It's first smart to go over common reasons for property taxes to increase, as this would have been great information for my husband and I to understand before going into homeownership (read: we were totally surprised when we got a letter in the mail raising our home's appraisal value by 7% shortly after buying it).

Some common reasons include:

  • A Sale Establishing a New Market Value: This is the one that got us. Since we had purchased our home at a price that was far above the previous appraisal by our tax district, the tax district changed the appraisal automatically to reflect the market value (which we conveniently had set for them by agreeing to a home price).
  • There is an Increase in Neighboring Property Values: Ever wondered ‘why are my property taxes higher than neighbors?' They may actually not be. Property values are determined largely by the property values of homes around yours. So if your neighbors are making significant improvements, or have sold their homes for high prices, or if there are other improvements in your area (like a new shopping center moving in), then your home may be reappraised higher by default.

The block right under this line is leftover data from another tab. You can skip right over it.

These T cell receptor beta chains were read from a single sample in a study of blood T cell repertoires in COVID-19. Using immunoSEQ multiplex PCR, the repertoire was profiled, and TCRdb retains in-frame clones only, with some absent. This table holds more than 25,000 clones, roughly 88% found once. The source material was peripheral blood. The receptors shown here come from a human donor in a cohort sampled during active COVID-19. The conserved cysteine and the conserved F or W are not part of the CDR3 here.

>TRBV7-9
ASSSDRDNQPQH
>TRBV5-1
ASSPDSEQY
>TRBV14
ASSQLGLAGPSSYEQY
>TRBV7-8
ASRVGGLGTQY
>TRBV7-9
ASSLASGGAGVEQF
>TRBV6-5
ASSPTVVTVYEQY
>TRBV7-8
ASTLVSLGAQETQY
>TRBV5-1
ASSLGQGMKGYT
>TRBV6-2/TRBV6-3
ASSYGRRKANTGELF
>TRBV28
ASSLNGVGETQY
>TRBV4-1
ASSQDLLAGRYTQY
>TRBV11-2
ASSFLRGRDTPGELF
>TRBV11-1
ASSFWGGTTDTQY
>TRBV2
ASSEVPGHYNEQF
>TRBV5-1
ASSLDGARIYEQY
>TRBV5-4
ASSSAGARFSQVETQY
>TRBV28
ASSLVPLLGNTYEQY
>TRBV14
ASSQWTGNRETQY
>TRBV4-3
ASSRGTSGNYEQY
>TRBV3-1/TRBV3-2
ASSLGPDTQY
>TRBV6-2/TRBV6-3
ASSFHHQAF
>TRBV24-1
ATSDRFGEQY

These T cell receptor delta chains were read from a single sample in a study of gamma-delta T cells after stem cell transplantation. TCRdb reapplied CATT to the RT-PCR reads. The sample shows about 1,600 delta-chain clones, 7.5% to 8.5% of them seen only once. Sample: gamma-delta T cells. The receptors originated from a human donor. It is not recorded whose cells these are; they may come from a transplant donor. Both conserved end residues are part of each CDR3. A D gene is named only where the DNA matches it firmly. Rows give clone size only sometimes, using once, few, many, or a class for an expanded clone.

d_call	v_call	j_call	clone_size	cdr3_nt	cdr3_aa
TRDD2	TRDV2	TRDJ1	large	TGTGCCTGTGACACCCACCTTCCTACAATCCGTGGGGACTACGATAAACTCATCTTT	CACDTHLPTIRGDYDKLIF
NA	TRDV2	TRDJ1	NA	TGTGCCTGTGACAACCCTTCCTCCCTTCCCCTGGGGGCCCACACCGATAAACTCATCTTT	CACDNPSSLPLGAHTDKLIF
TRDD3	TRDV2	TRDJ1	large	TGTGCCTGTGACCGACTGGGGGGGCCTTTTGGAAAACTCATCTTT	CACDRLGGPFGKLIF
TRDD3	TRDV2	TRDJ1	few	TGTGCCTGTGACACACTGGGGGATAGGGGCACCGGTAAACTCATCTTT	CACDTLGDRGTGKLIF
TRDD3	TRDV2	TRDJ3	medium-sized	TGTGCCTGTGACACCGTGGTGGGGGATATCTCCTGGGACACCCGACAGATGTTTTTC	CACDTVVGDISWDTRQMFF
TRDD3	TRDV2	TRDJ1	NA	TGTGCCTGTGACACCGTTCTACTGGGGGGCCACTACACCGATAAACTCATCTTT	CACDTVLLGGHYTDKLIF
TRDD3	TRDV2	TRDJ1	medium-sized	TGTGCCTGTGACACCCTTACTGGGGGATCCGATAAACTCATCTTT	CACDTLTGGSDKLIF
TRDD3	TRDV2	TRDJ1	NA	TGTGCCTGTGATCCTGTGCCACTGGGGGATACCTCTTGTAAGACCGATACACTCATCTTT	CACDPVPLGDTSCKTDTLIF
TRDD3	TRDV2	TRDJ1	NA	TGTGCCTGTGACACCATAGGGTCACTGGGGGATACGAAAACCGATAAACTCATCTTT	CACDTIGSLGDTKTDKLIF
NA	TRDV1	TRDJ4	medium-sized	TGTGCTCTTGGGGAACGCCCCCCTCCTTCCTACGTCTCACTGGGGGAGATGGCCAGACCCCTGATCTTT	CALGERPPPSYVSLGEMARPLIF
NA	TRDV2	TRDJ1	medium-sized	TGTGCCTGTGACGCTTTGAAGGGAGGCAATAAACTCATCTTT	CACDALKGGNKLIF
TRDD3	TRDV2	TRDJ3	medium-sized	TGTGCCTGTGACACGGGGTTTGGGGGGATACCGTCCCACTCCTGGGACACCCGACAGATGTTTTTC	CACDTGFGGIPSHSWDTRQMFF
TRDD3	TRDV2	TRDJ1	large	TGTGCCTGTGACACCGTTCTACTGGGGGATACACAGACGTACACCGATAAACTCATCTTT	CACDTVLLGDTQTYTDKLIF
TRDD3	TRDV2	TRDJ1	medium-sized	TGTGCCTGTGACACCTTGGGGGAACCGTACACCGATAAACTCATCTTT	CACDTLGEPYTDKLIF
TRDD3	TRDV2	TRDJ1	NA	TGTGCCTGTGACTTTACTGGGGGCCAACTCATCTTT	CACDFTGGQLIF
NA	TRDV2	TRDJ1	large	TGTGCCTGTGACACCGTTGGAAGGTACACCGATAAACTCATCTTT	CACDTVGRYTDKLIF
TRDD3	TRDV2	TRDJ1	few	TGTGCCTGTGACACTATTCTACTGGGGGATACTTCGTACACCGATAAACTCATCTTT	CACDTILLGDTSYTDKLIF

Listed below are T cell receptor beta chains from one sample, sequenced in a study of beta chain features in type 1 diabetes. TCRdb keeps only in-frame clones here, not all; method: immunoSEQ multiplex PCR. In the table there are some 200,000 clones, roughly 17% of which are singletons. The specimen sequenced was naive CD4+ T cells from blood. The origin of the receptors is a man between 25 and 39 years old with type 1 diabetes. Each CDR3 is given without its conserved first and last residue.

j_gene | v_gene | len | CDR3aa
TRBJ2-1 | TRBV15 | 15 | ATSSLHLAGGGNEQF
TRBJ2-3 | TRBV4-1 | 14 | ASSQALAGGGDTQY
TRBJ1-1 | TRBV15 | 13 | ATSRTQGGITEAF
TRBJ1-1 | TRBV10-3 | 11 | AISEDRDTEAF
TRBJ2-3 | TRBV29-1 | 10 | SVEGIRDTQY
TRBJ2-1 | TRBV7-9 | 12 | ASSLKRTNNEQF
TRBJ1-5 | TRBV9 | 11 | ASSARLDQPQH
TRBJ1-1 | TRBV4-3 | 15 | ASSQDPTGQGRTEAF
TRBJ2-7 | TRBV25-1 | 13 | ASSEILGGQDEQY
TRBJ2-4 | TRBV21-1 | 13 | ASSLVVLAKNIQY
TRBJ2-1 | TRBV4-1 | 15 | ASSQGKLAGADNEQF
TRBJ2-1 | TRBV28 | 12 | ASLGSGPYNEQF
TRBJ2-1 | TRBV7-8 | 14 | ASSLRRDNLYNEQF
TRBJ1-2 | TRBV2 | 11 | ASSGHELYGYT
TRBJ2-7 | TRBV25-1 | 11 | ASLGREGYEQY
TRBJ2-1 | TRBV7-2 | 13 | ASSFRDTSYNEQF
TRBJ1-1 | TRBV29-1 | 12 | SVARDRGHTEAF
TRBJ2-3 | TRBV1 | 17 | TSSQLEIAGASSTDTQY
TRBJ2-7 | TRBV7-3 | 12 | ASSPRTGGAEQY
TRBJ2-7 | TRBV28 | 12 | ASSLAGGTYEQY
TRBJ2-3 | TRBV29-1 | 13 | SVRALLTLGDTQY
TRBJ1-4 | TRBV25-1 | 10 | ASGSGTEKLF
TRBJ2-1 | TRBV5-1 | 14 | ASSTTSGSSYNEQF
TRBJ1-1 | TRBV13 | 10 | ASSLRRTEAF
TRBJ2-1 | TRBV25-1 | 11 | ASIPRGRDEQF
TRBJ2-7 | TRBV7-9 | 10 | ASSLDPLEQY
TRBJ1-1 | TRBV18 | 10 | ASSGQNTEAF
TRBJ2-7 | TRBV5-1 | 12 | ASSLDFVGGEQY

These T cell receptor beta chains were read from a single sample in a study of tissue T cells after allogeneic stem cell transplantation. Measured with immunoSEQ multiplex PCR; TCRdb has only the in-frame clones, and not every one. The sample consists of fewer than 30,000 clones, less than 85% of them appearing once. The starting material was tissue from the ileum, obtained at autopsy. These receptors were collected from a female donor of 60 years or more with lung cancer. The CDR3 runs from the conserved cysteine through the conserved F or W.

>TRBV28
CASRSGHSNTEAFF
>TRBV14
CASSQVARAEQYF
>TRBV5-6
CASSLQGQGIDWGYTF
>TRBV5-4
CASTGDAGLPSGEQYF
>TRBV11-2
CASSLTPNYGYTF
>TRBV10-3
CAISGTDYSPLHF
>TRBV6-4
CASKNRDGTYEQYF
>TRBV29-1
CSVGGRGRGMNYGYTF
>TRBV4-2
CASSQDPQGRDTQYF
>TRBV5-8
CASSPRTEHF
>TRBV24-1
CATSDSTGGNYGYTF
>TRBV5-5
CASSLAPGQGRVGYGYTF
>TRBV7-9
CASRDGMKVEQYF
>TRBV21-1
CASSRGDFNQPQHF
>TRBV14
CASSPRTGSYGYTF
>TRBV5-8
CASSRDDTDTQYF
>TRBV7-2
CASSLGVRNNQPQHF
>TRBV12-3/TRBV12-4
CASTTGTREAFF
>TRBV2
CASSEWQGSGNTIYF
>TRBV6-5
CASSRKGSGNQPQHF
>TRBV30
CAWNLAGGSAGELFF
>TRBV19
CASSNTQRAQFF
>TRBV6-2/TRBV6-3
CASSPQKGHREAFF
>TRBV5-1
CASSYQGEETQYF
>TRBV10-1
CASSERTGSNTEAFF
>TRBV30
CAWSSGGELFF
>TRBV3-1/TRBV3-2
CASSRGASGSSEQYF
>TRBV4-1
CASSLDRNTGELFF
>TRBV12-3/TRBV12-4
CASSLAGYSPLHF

• You Make Sizable Home Improvements: When you renovate YOUR home, you apply for permits to do so (hopefully, *ahem*). A new appraisal may be triggered based on what types of renovations you will be doing or have already done.
  • The Jurisdiction Needs More Money: Your property taxes are a revenue fund for state and local governments, and sometimes they decide to increase the tax simply because they need more money to fund programs.

Note: With all these reasons, you might start to wonder, “do property taxes ever go down?” Well…while it can happen, it doesn't happen often. 

Instead of using a property tax appeal service, I DIY'd this myself. Let me share with you the strategy that got our taxes reduced.